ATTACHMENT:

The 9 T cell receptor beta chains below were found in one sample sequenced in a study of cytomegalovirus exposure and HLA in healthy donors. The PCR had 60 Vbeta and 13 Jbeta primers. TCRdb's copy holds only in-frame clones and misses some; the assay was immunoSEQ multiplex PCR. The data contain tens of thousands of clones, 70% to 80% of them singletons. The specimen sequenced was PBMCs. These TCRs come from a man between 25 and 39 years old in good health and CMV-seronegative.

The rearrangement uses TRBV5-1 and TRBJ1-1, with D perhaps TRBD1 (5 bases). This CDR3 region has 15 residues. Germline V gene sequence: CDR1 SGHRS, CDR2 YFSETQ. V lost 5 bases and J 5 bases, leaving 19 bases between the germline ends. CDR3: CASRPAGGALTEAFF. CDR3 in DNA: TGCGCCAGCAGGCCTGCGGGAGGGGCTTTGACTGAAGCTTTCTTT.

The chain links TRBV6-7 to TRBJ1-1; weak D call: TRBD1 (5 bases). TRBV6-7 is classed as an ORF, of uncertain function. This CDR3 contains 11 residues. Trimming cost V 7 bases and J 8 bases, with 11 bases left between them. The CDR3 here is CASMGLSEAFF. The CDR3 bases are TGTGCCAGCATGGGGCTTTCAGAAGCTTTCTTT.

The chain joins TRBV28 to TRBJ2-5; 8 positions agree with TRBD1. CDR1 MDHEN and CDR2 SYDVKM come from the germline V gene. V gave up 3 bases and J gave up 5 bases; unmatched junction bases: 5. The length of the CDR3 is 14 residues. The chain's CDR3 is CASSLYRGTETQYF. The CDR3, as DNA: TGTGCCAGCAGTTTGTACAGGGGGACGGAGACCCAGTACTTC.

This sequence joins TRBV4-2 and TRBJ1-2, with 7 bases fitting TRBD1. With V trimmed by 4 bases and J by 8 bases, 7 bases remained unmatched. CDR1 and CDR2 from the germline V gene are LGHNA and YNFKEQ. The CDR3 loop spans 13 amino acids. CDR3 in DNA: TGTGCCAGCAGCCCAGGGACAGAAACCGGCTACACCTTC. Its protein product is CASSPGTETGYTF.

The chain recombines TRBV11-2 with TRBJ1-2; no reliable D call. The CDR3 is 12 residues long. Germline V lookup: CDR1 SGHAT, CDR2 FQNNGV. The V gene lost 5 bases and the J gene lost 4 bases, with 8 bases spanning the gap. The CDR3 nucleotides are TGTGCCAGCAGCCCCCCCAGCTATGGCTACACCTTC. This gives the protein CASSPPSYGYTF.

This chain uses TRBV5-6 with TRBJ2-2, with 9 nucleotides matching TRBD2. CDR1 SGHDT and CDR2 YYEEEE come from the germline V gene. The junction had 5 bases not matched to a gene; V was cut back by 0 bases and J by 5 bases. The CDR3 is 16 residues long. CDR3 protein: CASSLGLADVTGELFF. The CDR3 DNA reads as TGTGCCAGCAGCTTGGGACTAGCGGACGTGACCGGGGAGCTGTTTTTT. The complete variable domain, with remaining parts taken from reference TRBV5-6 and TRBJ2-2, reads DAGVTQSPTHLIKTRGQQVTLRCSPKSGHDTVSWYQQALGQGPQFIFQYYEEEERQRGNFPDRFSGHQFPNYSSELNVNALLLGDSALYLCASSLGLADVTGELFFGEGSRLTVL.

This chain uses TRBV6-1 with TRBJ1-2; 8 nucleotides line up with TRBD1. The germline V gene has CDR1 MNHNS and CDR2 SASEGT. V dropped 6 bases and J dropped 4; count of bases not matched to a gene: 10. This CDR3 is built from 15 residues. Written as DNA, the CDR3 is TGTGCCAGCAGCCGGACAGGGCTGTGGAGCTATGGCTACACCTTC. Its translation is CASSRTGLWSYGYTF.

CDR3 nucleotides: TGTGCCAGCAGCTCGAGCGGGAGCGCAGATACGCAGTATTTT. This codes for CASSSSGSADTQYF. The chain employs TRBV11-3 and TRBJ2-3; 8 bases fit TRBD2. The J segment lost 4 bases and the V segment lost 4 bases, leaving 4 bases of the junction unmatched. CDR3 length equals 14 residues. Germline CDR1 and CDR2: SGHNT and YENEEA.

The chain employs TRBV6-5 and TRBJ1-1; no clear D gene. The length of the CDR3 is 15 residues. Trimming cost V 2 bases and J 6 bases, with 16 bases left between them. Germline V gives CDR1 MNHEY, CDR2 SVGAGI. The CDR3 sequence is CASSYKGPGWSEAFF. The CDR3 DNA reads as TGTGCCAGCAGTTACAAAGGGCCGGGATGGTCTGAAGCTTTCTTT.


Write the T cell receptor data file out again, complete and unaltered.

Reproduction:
The 9 T cell receptor beta chains below were found in one sample sequenced in a study of cytomegalovirus exposure and HLA in healthy donors. The PCR had 60 Vbeta and 13 Jbeta primers. TCRdb's copy holds only in-frame clones and misses some; the assay was immunoSEQ multiplex PCR. The data contain tens of thousands of clones, 70% to 80% of them singletons. The specimen sequenced was PBMCs. These TCRs come from a man between 25 and 39 years old in good health and CMV-seronegative.

The rearrangement uses TRBV5-1 and TRBJ1-1, with D perhaps TRBD1 (5 bases). This CDR3 region has 15 residues. Germline V gene sequence: CDR1 SGHRS, CDR2 YFSETQ. V lost 5 bases and J 5 bases, leaving 19 bases between the germline ends. CDR3: CASRPAGGALTEAFF. CDR3 in DNA: TGCGCCAGCAGGCCTGCGGGAGGGGCTTTGACTGAAGCTTTCTTT.

The chain links TRBV6-7 to TRBJ1-1; weak D call: TRBD1 (5 bases). TRBV6-7 is classed as an ORF, of uncertain function. This CDR3 contains 11 residues. Trimming cost V 7 bases and J 8 bases, with 11 bases left between them. The CDR3 here is CASMGLSEAFF. The CDR3 bases are TGTGCCAGCATGGGGCTTTCAGAAGCTTTCTTT.

The chain joins TRBV28 to TRBJ2-5; 8 positions agree with TRBD1. CDR1 MDHEN and CDR2 SYDVKM come from the germline V gene. V gave up 3 bases and J gave up 5 bases; unmatched junction bases: 5. The length of the CDR3 is 14 residues. The chain's CDR3 is CASSLYRGTETQYF. The CDR3, as DNA: TGTGCCAGCAGTTTGTACAGGGGGACGGAGACCCAGTACTTC.

This sequence joins TRBV4-2 and TRBJ1-2, with 7 bases fitting TRBD1. With V trimmed by 4 bases and J by 8 bases, 7 bases remained unmatched. CDR1 and CDR2 from the germline V gene are LGHNA and YNFKEQ. The CDR3 loop spans 13 amino acids. CDR3 in DNA: TGTGCCAGCAGCCCAGGGACAGAAACCGGCTACACCTTC. Its protein product is CASSPGTETGYTF.

The chain recombines TRBV11-2 with TRBJ1-2; no reliable D call. The CDR3 is 12 residues long. Germline V lookup: CDR1 SGHAT, CDR2 FQNNGV. The V gene lost 5 bases and the J gene lost 4 bases, with 8 bases spanning the gap. The CDR3 nucleotides are TGTGCCAGCAGCCCCCCCAGCTATGGCTACACCTTC. This gives the protein CASSPPSYGYTF.

This chain uses TRBV5-6 with TRBJ2-2, with 9 nucleotides matching TRBD2. CDR1 SGHDT and CDR2 YYEEEE come from the germline V gene. The junction had 5 bases not matched to a gene; V was cut back by 0 bases and J by 5 bases. The CDR3 is 16 residues long. CDR3 protein: CASSLGLADVTGELFF. The CDR3 DNA reads as TGTGCCAGCAGCTTGGGACTAGCGGACGTGACCGGGGAGCTGTTTTTT. The complete variable domain, with remaining parts taken from reference TRBV5-6 and TRBJ2-2, reads DAGVTQSPTHLIKTRGQQVTLRCSPKSGHDTVSWYQQALGQGPQFIFQYYEEEERQRGNFPDRFSGHQFPNYSSELNVNALLLGDSALYLCASSLGLADVTGELFFGEGSRLTVL.

This chain uses TRBV6-1 with TRBJ1-2; 8 nucleotides line up with TRBD1. The germline V gene has CDR1 MNHNS and CDR2 SASEGT. V dropped 6 bases and J dropped 4; count of bases not matched to a gene: 10. This CDR3 is built from 15 residues. Written as DNA, the CDR3 is TGTGCCAGCAGCCGGACAGGGCTGTGGAGCTATGGCTACACCTTC. Its translation is CASSRTGLWSYGYTF.

CDR3 nucleotides: TGTGCCAGCAGCTCGAGCGGGAGCGCAGATACGCAGTATTTT. This codes for CASSSSGSADTQYF. The chain employs TRBV11-3 and TRBJ2-3; 8 bases fit TRBD2. The J segment lost 4 bases and the V segment lost 4 bases, leaving 4 bases of the junction unmatched. CDR3 length equals 14 residues. Germline CDR1 and CDR2: SGHNT and YENEEA.

The chain employs TRBV6-5 and TRBJ1-1; no clear D gene. The length of the CDR3 is 15 residues. Trimming cost V 2 bases and J 6 bases, with 16 bases left between them. Germline V gives CDR1 MNHEY, CDR2 SVGAGI. The CDR3 sequence is CASSYKGPGWSEAFF. The CDR3 DNA reads as TGTGCCAGCAGTTACAAAGGGCCGGGATGGTCTGAAGCTTTCTTT.